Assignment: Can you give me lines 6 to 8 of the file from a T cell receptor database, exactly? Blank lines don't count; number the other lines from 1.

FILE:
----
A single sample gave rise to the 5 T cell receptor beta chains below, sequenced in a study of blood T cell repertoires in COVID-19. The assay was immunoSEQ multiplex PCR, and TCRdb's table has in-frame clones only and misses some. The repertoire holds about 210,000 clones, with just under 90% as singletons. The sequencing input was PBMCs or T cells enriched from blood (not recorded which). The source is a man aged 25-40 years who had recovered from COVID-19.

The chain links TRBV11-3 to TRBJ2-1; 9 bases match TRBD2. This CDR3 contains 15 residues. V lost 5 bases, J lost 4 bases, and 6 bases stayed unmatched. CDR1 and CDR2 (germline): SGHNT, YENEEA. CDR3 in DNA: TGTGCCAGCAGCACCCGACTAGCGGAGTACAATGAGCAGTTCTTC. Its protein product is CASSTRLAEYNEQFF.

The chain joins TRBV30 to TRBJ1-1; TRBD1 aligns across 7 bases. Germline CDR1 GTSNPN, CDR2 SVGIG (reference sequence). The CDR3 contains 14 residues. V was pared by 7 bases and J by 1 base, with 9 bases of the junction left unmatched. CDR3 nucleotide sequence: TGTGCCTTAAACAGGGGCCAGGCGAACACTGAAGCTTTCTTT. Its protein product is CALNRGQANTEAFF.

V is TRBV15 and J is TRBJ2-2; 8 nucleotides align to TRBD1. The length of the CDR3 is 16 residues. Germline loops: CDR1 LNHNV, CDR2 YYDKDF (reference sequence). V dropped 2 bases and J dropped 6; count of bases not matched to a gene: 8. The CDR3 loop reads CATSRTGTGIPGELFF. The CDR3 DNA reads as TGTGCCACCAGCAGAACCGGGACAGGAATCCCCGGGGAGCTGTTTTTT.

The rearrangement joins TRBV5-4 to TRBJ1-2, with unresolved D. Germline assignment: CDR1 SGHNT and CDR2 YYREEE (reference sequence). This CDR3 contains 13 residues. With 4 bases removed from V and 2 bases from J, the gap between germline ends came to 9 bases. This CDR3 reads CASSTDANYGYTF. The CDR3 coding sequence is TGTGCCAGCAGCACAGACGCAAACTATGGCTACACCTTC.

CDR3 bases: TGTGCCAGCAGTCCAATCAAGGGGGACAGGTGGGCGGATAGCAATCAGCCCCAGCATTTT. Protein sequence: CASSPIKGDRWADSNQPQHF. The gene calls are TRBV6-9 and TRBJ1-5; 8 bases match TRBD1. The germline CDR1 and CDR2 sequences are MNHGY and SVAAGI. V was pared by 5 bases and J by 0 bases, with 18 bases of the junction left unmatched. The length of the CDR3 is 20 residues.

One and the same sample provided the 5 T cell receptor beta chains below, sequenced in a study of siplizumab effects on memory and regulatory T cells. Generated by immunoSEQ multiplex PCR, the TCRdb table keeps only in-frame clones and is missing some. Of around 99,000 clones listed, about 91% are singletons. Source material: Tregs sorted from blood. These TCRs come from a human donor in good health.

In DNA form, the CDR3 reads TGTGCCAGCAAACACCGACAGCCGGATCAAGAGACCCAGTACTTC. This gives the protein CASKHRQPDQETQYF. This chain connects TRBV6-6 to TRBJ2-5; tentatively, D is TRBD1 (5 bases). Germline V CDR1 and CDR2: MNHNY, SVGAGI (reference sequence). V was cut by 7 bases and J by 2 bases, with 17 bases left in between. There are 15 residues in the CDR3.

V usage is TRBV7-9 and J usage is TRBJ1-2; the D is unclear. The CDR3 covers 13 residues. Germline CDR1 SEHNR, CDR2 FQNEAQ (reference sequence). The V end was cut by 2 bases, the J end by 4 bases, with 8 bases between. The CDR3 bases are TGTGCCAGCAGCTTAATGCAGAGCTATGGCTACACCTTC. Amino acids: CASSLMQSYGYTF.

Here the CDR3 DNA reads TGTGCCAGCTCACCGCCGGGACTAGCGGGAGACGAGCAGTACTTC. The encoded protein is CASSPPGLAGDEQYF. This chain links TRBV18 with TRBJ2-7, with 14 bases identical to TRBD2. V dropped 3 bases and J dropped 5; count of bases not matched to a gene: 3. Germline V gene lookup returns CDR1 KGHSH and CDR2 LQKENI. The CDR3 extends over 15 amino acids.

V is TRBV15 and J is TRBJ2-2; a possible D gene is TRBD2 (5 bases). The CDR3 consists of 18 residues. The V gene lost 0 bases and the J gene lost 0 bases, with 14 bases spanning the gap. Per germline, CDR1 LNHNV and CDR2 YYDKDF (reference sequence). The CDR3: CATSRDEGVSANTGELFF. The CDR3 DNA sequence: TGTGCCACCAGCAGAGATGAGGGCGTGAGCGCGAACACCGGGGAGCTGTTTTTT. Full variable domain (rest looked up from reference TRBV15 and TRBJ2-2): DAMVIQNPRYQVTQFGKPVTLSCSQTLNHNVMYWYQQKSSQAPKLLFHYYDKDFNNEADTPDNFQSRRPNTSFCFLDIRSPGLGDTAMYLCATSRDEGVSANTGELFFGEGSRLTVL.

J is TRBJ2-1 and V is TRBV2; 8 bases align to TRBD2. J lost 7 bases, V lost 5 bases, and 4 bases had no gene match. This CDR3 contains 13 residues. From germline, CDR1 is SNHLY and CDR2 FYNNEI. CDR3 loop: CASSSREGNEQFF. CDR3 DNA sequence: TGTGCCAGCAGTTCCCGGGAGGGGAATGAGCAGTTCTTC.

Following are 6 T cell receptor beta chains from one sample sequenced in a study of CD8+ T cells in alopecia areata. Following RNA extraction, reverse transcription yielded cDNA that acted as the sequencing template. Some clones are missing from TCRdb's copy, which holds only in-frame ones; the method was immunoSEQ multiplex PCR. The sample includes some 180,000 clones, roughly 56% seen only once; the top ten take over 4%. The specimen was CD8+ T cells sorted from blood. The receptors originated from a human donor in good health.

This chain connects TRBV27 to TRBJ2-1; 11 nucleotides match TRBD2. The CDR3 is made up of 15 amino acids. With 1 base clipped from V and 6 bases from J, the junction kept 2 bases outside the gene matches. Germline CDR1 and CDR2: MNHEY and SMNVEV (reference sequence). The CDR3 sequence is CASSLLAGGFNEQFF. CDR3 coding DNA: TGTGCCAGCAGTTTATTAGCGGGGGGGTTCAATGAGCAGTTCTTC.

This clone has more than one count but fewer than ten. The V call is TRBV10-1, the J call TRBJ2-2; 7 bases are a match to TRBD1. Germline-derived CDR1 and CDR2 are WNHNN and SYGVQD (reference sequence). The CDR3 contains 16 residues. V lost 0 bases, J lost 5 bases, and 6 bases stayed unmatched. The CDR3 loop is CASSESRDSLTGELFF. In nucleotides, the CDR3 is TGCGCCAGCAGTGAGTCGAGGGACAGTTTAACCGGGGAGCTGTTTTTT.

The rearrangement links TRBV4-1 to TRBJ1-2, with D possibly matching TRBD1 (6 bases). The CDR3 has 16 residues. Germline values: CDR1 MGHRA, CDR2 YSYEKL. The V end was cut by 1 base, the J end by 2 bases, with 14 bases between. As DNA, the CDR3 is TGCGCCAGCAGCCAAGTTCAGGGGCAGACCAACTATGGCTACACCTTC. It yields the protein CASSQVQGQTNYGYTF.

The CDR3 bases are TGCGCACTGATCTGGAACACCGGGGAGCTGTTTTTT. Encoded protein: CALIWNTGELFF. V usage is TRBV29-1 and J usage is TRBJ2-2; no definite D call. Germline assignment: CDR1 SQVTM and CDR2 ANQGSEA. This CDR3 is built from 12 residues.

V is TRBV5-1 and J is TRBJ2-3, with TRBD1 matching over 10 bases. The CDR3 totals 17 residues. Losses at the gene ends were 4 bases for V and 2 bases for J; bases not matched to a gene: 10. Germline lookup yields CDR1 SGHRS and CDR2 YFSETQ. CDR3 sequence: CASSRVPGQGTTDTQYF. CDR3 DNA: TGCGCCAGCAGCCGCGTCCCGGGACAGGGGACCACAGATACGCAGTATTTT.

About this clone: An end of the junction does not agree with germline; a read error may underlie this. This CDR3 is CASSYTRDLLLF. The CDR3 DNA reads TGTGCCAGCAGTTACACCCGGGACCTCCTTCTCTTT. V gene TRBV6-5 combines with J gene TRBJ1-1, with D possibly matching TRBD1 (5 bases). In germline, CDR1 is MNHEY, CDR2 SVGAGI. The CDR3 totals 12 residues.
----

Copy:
CDR3 bases: TGTGCCAGCAGTCCAATCAAGGGGGACAGGTGGGCGGATAGCAATCAGCCCCAGCATTTT. Protein sequence: CASSPIKGDRWADSNQPQHF. The gene calls are TRBV6-9 and TRBJ1-5; 8 bases match TRBD1. The germline CDR1 and CDR2 sequences are MNHGY and SVAAGI. V was pared by 5 bases and J by 0 bases, with 18 bases of the junction left unmatched. The length of the CDR3 is 20 residues.

One and the same sample provided the 5 T cell receptor beta chains below, sequenced in a study of siplizumab effects on memory and regulatory T cells. Generated by immunoSEQ multiplex PCR, the TCRdb table keeps only in-frame clones and is missing some. Of around 99,000 clones listed, about 91% are singletons. Source material: Tregs sorted from blood. These TCRs come from a human donor in good health.

In DNA form, the CDR3 reads TGTGCCAGCAAACACCGACAGCCGGATCAAGAGACCCAGTACTTC. This gives the protein CASKHRQPDQETQYF. This chain connects TRBV6-6 to TRBJ2-5; tentatively, D is TRBD1 (5 bases). Germline V CDR1 and CDR2: MNHNY, SVGAGI (reference sequence). V was cut by 7 bases and J by 2 bases, with 17 bases left in between. There are 15 residues in the CDR3.